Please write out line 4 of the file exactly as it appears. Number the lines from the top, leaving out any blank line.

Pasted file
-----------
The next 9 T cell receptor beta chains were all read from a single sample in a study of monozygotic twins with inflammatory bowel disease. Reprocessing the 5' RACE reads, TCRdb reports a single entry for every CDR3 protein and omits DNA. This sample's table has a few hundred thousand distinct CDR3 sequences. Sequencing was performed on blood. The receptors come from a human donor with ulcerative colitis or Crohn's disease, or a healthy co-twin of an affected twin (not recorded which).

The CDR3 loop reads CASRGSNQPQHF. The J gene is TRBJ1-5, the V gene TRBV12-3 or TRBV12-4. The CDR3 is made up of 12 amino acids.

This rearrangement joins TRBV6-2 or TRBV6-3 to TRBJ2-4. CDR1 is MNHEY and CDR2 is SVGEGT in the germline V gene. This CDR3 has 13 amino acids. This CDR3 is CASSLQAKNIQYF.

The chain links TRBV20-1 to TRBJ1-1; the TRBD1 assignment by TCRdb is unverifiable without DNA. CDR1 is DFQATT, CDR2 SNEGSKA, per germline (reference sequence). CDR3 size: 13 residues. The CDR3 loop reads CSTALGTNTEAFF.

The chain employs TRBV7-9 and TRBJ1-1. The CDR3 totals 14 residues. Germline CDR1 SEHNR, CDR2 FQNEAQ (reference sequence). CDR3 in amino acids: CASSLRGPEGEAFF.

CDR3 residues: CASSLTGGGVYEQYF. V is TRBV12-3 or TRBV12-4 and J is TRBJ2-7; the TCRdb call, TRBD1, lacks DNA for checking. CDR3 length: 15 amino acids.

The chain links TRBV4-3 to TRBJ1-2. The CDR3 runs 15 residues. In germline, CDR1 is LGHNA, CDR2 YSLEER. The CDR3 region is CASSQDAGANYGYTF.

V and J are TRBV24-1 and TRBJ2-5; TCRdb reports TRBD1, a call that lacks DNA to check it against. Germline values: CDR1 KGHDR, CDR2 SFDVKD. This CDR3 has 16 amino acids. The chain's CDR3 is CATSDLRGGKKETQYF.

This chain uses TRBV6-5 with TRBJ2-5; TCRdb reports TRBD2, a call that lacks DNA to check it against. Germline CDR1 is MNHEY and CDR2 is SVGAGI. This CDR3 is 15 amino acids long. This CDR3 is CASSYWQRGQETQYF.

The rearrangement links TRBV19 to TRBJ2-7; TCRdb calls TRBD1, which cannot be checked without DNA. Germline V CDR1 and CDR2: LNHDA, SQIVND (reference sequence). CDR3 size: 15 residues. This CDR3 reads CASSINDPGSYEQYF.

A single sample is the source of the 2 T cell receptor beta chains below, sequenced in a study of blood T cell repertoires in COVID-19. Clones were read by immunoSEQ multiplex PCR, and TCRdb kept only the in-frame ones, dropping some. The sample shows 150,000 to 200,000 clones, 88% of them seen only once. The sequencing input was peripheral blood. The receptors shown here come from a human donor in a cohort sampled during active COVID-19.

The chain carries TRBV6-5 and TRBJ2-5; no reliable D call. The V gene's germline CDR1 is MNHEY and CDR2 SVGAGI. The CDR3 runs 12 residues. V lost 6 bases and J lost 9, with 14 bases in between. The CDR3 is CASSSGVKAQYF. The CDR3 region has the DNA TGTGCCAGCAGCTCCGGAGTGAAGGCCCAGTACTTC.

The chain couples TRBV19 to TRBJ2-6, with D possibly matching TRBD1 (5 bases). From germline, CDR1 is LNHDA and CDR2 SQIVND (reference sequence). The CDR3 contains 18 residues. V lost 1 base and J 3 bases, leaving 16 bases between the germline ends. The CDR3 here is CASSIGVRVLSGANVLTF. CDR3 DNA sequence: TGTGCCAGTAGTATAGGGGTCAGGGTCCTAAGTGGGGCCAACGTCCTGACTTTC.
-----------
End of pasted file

The chain links TRBV20-1 to TRBJ1-1; the TRBD1 assignment by TCRdb is unverifiable without DNA. CDR1 is DFQATT, CDR2 SNEGSKA, per germline (reference sequence). CDR3 size: 13 residues. The CDR3 loop reads CSTALGTNTEAFF.